Mechanisms of FLBs translocation. a) Compared to the i.m. route, direct injection of FLBs in the tail vein of C57 mice was associated with almost no brain translocation at both d21 and d90 post-injection; b) Popliteal and inguinal DLN ablation was associated with a marked decrease of FLB-loaded cells in blood, spleen and brain at d21 post-injection; c) The mdx mouse with altered BBB showed a marked increase of the perivascular CD11b+ cell population, and significant angiogenesis assessed by an increase of CD31+ endothelial cells, compared to normal C57 mice; d–e)Mdx mice showed increased incorporation of FLBs in brain; compared to C57 mice, mdx mice had increased FLB neurodelivery at both d21 and d90, as assessed by both histology (d) or after CD11b+ cell sorting (e); f) At d21, FLBs were mainly detected outside capillary basement membranes immunostained for collagenIV (upper panel), closely associated with CD11b+ perivascular macrophages (lower panel); (histograms: n = 3 per group, mean + SD, * P <0.05, ** P <0.01, *** P <0.005; bar in d: 10 μm). d, day; DLN, draining lymph nodes; FLB, fluorescent latex beads; n, number.
GFP+BM chimeric mice. a-c) Chimeric mice injected intramuscularly with FLBs showed GFP+ BM-derived cells enclosing FLBs among inflammatory cells extracted from the injected muscle (a) at d4 after FLB injection, in spleen (b) and brain (c) at d33 after FLB injection. d-e) Chimeric mice showed incorporation of GFP+ cells in the brain, mainly in the form of perivascular cells in the cortex (d) and, occasionally, in more deeply located ramified CD11b+ cells (e, arrow) at d180 post-BM transplantation. (bars: 10 μm). BM, bone marrow; d, day; FLB, fluorescent latex beads.
Biodistribution of Al particles. a) Morin stain for aluminum shows rounded alum cytoplasmic agglomerates within muscle macrophages after i.m. vaccine administration in C57 mouse; b) Morin stain confirms that phagocytosed Al-Rho nanohybrids are associated with Al and form particles similar in size to alum agglomerates; c-e) Al-Rho nanohybrids show a time-dependent distribution in DLNs, spleen, and brain strikingly similar to that of FLBs; f) Al-Rho injected by the s.c. route translocate to DLNs and spleen, as observed with the i.m. route; g,h) Ly6C immunophenotyping of CD11b+ cells that have ingested Al-Rho: most are Gr1+/Ly6C+ both in DLNs at d4 (g) and spleen at d21 (h). (histograms: n = 3 per group, mean ± SD, * P <0.05, ** P <0.01, *** P <0.005; bar in a: 10 μm). d, day; DLN, draining lymph nodes; FLBs, fluorescent latex beads; n, number.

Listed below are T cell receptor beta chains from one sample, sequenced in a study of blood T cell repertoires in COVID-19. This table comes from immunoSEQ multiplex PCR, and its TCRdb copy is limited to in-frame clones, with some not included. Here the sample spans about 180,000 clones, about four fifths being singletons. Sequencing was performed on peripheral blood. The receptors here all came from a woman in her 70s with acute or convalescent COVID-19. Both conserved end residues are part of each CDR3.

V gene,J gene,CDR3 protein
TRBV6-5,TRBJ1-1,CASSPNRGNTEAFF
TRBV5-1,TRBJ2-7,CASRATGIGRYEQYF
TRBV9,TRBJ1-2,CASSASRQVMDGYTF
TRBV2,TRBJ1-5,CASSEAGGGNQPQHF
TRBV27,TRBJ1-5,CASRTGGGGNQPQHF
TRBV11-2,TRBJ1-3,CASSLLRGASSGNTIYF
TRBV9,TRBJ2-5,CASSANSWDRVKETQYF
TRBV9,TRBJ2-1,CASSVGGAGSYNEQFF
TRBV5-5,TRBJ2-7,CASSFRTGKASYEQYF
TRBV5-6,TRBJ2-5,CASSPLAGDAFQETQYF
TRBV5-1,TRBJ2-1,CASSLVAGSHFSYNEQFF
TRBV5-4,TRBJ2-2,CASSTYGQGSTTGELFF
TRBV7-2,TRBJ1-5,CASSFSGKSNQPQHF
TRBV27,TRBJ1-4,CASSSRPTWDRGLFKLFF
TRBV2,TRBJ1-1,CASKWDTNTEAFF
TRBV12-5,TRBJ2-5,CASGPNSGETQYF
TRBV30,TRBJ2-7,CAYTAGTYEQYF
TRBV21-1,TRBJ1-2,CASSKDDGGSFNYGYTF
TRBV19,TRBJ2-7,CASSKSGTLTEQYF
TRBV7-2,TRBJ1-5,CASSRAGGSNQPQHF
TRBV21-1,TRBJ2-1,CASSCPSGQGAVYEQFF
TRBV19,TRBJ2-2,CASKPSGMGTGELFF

CCL2-dependent systemic translocation of Al-particles. a) CCL2 deficient mice show a dramatic decrease of Al-Rho translocation from the injected muscle to inguinal DLN, blood, spleen and brain, as compared to their respective controls (100%). Note that the difference is significant but less pronounced for popliteal DLN; b) rCCL-2 co-injection with Al-Rho is associated with a marked increase of Al-Rho translocation from the injected muscle to inguinal DLN, blood, spleen and brain, compared to their respective controls (100%). Note that the difference is significant but less pronounced for popliteal DLN; c) rCCL-2 infused by an osmotic micropump into the striatum for 15 days is associated with a significant increase of Al-Rho translocation from the injected muscle to brain; d) Combined i.m. and i.c. injection of rCCL2 is associated with a dramatic increase of FLB translocation from muscle to both blood and brain; e) Alum-containing vaccine injected into muscle of CCL-2-deficient, normal, and rCCL-2 mice was associated with a trend of CCL-2-dependent increase of Al concentration levels in brain; (histograms: n = 3 per group, mean ± SD, * P <0.05, ** P <0.01, *** P <0.005, except [e]: n = 10 per group, mean ± SEM). Al-Rho, Al(OH)3 rhodamine nanohybrid; DLN, draining lymph nodes; FLB, fluorescent latex beads; n, number; SEM, standard error of the mean.